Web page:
Tenants Having Pets in "No-Pet" Condominium
Updated: Feb 24, 2020
Condominiums currently comprise a substantial segment of the Ontario rental market particularly in large urban centres. This can often lead to legal issues arising from conflicts between the Condominium Act and the Residential Tenancies Act. Nowhere is this more apparent than in the case of rules relating to pets.
Tenants in Ontario cannot be evicted for having pets in their units as long as the pets do not disturb other residents, cause damage to the property, or are inherently dangerous. This has been the case ever since the late 1970’s after an elderly woman was evicted for having a pet cat. The “Fluffy case” (named after the cat) caused a public outcry and led to the legislative amendments that are still in force today prohibiting evictions on the basis of tenants having pets. The restriction is found in section 76 of the current Residential Tenancies Act.
This conflicts with the Condominium Act which permits condominium buildings to place restrictions on residents having pets. While a blanket restriction on residents having pets in Condominiums will generally not be enforceable, a condominium is still entitled to enact rules restricting the size and breed or type of pets which are permitted.
Pursuant to section 3 (4) of the RTA, in the case of conflicting legislation, the Residential Tenancies Act takes precedence over all other Ontario legislation with the exception of the Human Rights Code. This leaves landlords of condominium units in a difficult situation where their tenants bring pets into the property as they are not able to evict the tenant while at the same time running the risk of the condominium taking legal action to enforce its rules which can result in significant cost to the unit owner. Under Ontario law Condominiums are entitled to chargeback the full amount of any legal fees incurred to enforce their rules to the owner of the condominium unit.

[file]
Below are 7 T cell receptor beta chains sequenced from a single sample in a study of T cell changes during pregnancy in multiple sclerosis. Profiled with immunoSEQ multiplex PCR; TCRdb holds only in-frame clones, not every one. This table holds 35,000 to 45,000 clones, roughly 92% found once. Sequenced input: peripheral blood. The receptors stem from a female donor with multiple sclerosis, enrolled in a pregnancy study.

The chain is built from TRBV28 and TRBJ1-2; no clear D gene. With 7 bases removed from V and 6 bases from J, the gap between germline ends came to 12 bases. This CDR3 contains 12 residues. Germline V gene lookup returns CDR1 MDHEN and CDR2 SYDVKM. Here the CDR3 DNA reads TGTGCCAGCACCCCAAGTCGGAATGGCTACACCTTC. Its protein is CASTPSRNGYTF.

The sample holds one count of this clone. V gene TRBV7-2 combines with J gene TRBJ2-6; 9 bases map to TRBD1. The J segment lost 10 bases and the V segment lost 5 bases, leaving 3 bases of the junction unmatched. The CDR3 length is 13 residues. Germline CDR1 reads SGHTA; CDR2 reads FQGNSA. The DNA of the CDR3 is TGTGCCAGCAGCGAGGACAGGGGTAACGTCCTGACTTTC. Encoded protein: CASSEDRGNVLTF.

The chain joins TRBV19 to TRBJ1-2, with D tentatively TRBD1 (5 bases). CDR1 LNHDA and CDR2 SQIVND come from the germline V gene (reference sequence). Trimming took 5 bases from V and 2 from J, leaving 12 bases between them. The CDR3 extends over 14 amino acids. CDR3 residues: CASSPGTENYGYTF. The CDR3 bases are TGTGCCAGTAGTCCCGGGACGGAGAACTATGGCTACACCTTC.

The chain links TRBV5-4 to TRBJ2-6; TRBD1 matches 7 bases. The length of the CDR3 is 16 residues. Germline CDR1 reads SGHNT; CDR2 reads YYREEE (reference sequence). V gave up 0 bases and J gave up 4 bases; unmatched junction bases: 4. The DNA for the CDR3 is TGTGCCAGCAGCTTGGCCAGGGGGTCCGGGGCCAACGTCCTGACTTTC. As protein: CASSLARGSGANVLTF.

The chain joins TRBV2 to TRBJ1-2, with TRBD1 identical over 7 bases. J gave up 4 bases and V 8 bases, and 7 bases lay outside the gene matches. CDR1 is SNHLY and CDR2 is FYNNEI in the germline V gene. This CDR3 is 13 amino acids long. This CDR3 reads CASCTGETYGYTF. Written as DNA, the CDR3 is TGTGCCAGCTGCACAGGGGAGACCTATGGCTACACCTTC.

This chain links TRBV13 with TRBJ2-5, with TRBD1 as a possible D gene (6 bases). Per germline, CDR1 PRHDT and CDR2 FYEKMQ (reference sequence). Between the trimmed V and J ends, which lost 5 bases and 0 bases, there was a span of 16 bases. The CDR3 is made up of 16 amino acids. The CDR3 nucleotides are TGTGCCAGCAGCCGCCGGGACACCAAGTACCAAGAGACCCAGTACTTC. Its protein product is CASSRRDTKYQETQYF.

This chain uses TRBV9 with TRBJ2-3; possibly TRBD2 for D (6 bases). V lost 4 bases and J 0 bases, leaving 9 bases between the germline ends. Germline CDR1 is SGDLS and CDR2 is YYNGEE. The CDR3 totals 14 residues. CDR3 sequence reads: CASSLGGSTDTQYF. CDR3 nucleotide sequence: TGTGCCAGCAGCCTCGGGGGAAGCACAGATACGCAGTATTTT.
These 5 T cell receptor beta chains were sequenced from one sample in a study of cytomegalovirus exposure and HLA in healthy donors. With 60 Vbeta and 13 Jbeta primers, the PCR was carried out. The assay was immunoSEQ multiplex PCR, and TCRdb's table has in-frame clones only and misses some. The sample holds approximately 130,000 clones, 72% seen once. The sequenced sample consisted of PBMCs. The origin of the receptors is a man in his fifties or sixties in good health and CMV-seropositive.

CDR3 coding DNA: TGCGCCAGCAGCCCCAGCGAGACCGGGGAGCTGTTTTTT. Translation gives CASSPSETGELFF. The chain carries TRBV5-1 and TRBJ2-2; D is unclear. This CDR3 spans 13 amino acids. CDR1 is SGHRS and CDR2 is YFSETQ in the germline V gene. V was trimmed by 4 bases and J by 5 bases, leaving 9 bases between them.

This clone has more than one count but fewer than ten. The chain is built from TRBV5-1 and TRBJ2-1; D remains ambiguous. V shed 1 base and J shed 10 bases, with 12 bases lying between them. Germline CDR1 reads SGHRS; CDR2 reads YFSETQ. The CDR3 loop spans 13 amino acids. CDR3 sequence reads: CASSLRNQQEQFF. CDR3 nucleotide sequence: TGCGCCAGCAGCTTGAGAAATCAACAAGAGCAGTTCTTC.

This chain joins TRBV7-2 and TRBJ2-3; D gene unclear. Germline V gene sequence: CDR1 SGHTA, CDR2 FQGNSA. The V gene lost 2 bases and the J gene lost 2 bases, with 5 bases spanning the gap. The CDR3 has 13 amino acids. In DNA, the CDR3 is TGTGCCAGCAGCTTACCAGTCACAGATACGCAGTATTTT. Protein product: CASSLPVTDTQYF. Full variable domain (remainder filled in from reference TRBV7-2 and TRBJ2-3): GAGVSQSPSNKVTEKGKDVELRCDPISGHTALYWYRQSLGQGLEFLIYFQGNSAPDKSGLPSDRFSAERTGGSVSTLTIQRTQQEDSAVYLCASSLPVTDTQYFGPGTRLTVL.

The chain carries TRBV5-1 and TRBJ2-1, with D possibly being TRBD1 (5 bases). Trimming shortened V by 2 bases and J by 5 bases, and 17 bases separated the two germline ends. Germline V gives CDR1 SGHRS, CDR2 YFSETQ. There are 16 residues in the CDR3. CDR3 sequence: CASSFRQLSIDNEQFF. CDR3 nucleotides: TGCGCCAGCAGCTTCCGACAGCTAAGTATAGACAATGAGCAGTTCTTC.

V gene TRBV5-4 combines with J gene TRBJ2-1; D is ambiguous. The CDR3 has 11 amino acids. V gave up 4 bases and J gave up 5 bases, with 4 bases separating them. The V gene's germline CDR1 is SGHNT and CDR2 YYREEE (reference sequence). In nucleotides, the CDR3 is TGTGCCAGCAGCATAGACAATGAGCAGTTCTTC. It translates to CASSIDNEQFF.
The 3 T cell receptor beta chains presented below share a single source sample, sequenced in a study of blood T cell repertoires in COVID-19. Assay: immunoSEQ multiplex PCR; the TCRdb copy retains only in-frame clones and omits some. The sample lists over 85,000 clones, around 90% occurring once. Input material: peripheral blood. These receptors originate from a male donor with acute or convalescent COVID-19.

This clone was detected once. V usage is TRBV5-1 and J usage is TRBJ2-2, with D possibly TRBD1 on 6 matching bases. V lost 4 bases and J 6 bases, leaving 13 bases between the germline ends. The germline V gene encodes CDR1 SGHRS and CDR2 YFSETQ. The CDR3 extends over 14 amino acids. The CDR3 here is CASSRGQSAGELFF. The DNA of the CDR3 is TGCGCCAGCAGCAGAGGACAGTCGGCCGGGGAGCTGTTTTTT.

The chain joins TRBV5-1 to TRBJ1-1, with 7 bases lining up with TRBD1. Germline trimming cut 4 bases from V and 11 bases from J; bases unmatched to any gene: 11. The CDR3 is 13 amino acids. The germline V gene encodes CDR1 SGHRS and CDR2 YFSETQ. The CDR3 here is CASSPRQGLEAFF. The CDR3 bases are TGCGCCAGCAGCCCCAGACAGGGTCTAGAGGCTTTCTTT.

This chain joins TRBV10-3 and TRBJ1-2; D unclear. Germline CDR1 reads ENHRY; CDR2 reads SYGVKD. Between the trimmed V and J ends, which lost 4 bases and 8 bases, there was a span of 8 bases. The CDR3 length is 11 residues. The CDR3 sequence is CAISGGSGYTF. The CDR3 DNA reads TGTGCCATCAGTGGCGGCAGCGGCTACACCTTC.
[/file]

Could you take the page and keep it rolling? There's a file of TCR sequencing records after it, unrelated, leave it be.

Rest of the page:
In a recent case one of our clients was faced with exactly this situation. After considerable research we determined that there was a strong argument to remove the pet notwithstanding all of the above factors. The main points of the argument are summarized as follows:
The landlord only has a right to occupy the condominium unit subject to the rules of the condominium Corporation. it cannot lease an interest that is any different or greater than the interest it itself holds.
It would be an absurd result to allow tenants who are occupying condominium units to keep pets in the units where the owners of the condominium themselves are prohibited from doing so.
The restriction on evicting a tenant in section 76 applies only to proceedings before the landlord and tenant board. The owner or condominium Corporation still has a right to bring an application to the court under the Condominium Act to enforce compliance with its rules. If the owner or condominium Corporation has the legal right to remove the pet it should not matter in which forum the application is brought to enforce that right.
Even if the restriction in section 76 prohibits the board from evicting the tenant for having a pet it does not go so far as to prohibit the Board from ordering the pet to be removed.
For a more thorough argument on the issue please watch the full video below.
The above commentary is for discussion purposes only and is not intended as legal advice. If you require legal advice on this or any other topic relating to residential tenancies in Ontario or disputes concerning real estate transactions please contact my office at 416-628-4835 or email me via the website.